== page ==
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Shame Release Much Anticipated Second Album ‘Drunk Tank Pink’

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After their 2018 debut ‘Songs of Praise’ Shame were seen by many as the next big thing within the sort of indefinable post-punk subgenre that grew out of the indie music of the past decade. After a wait longer desired by not only fans but the band’s members themselves, their second full length album, Drunk Tank Pink is finally out. After a drawn-out form of anti-PR on the band’s social media which included light-hearted teasing of followers over the long awaited second album, fans can now rest easy.

What has come as a result of this moderate wait and mounted anticipation is a very different album to their debut. Some of the reckless youthful vigour has fallen away, leaving a group of well-rounded musicians who have grown into adulthood together. Since the debut life has changed for the group of boys from South London beyond comprehension. Touring the world as far away as Japan and Brazil has shaped the worldview of this group of mates who are bound together by this band.

A change in sound could be attributed to a number of life changes, not least that of the vast disparity between normal life to living the supposed rock n roll dream. One thing that is certain about the new sound is that it is more subtle and understated, there is less pent up rage that is symptomatic of teenage boys. The more deeply thought out lyrics and mellowed vocals that are less harsh are no doubt a kind of peaceful protest to the strange and confusing world that is seemingly getting worse day-by-day. Instead of choosing to act on anger and delivering an album as rapturous as ‘Songs of Praise’ the band have come up with a compromise.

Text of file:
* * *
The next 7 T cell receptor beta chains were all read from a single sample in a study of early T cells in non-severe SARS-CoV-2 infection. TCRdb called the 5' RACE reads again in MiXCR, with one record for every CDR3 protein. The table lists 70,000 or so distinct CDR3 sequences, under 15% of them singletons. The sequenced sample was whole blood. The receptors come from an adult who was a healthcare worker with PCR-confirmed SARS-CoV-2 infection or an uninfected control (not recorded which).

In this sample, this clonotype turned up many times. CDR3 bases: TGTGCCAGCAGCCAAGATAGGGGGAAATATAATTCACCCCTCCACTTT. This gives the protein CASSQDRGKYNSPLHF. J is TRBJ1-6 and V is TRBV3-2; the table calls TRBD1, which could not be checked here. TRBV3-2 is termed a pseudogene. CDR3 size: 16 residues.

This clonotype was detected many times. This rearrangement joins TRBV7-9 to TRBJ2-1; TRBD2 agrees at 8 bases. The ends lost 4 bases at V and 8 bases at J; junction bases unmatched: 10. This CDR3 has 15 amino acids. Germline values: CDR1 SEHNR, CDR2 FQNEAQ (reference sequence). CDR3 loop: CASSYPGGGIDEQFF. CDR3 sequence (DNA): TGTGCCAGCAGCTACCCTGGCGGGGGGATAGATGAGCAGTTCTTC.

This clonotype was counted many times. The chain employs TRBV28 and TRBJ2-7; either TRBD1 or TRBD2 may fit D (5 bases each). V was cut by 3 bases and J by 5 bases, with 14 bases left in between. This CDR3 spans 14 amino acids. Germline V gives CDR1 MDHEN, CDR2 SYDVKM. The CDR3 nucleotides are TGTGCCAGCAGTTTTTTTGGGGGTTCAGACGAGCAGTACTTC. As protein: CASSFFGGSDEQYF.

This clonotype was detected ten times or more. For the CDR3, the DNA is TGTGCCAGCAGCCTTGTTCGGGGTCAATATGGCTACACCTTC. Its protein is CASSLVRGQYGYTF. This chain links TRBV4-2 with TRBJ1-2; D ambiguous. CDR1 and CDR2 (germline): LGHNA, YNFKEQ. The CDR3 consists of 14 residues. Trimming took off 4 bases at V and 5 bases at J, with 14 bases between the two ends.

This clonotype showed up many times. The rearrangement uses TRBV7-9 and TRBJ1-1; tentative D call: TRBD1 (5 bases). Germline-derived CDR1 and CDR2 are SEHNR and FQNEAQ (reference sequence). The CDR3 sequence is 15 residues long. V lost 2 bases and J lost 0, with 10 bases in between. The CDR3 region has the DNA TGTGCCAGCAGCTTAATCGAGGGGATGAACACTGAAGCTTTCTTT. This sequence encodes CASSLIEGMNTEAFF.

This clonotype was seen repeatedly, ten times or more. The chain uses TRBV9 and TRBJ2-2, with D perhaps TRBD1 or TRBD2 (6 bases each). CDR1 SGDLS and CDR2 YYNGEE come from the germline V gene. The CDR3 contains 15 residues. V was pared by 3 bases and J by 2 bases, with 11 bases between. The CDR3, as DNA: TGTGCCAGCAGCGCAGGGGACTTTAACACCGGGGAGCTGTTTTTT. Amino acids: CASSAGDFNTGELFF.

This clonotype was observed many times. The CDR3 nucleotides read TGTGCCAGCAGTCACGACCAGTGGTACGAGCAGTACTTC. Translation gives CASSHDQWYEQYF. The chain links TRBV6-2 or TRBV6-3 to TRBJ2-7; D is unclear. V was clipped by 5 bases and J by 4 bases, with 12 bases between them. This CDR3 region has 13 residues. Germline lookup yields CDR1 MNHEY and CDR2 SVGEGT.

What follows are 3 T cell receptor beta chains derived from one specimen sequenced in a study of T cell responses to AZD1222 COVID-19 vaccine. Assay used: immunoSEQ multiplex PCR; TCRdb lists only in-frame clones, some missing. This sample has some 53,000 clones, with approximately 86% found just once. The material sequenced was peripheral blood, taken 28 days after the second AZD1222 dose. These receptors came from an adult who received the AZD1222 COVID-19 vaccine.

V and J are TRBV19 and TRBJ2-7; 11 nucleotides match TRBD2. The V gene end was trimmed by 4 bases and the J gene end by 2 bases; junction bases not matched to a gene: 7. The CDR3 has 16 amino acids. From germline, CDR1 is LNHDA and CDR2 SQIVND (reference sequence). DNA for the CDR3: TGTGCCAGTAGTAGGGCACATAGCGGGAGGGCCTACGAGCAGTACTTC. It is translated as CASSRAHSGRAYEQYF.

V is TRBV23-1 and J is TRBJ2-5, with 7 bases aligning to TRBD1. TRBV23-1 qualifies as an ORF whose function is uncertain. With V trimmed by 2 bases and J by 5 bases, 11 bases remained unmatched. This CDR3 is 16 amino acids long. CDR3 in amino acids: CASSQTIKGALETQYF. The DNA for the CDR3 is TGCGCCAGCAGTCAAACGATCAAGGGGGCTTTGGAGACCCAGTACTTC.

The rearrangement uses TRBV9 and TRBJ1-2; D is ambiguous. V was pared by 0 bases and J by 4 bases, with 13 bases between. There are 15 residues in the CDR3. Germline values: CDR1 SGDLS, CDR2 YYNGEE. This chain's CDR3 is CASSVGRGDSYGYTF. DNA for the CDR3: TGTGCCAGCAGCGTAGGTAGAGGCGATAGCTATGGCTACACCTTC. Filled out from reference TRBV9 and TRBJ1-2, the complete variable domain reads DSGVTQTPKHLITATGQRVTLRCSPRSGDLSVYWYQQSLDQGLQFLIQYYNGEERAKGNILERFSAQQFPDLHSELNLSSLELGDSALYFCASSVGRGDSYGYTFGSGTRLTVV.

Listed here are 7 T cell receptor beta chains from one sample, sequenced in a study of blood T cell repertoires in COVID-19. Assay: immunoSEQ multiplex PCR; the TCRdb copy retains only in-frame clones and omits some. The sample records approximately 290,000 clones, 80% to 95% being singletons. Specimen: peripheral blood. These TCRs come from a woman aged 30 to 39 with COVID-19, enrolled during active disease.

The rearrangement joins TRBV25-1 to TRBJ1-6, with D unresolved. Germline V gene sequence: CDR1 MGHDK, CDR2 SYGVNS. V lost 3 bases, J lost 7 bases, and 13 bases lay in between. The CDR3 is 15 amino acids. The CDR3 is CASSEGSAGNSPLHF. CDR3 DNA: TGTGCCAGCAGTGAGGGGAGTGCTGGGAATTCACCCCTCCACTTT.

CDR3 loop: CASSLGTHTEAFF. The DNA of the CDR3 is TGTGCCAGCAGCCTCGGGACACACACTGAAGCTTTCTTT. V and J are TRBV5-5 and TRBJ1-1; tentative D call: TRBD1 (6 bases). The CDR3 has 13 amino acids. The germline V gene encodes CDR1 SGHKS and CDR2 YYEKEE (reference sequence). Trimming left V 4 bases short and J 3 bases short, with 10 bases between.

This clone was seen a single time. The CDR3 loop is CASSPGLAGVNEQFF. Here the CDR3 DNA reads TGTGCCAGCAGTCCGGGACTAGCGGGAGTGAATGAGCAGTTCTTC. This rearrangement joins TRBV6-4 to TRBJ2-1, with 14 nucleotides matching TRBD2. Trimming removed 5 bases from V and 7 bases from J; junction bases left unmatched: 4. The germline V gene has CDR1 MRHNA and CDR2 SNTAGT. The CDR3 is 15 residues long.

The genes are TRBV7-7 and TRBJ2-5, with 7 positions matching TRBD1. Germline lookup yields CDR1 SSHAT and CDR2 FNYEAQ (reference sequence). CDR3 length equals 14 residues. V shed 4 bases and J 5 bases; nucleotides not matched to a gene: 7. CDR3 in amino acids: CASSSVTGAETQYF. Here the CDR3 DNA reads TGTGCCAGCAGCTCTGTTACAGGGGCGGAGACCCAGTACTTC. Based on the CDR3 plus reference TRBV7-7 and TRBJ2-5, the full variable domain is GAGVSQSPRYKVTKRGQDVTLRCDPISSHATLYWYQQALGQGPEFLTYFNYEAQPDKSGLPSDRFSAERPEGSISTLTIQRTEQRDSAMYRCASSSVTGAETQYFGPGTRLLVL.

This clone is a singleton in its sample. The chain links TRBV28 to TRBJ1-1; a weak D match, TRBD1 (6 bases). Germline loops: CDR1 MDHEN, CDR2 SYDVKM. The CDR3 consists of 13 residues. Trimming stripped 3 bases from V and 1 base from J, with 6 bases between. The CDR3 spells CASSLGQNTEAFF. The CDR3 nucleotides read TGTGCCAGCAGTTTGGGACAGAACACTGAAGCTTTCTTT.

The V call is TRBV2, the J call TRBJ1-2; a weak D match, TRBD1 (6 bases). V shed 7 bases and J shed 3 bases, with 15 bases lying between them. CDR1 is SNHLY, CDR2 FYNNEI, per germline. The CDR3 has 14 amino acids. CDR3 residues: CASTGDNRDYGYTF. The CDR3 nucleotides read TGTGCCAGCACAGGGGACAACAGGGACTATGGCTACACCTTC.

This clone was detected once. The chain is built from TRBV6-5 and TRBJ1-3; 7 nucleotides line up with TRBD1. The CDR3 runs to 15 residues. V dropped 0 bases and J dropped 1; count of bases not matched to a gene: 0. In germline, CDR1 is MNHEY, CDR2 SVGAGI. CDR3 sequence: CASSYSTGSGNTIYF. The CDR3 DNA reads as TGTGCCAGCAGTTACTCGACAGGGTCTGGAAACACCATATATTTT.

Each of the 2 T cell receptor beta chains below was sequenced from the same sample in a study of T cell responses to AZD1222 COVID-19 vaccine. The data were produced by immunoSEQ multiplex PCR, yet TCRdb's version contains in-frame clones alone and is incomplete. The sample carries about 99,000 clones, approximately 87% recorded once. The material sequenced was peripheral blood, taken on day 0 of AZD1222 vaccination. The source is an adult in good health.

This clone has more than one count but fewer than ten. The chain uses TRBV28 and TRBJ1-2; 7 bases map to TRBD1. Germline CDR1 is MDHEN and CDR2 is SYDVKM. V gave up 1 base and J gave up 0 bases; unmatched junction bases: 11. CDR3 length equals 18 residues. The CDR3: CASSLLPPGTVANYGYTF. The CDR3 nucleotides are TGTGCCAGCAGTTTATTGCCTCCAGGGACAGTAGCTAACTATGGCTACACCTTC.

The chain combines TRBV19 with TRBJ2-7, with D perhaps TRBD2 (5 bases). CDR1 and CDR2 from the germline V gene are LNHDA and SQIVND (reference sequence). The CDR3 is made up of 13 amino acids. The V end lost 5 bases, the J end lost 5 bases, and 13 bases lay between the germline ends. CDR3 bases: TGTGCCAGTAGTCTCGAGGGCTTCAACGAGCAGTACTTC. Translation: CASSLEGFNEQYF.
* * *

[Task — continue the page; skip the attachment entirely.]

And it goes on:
The result is a more mature sound that may not entice fans to the same extent but is still compelling. It could even be argued that this new record is more complex and layered than the outward debut album that hit out at a world full of contradictions. ‘Drunk Tank Pink’ attempts to take the good along with the bad in this world and, as the name suggests, finds an unsettling peace in the absurdity. In all of the confusion and division of today Shame unite to address the state that we find ourselves in. After all, the reasoning behind the name was revealed as being the specific shade of pink that was found to calm leery cellmates in drunk tanks. It makes sense then, that the album does have an underlying peace rather than an unsettled rebellious attitude.

All of this is not to say that this new Shame album is by any means dull or subdued, quite the opposite. The neck-break speeds of some of the tracks, filled with frantic guitar and drums in a Talking Heads style are perfectly balanced with serene moments of pure lyricism delivered with passion by frontman Charlie Steen. In some ways the band have stuck to their guns, largely in choice of instrument. Many bands within the same broad genre tend to branch out and reach for the synths when making their second album, but Shame have largely stuck to the classic rock formula, minus some occasional percussion and a piano featured in the album’s closer. Overall the new release from the Brixton-based band sees the boys draw on new influences such as Talking Heads and other 70s/80s rock legends (or even Parquet Courts), whilst remaining true to themselves. It seems that in a world turned upside down by pandemic and polarising politics it is brave enough for the group just to be themselves. Turning inward when faced with such difficulty and working to improve and better understand yourself is a natural reaction, one that is masterfully displayed on Drunk Tank Pink.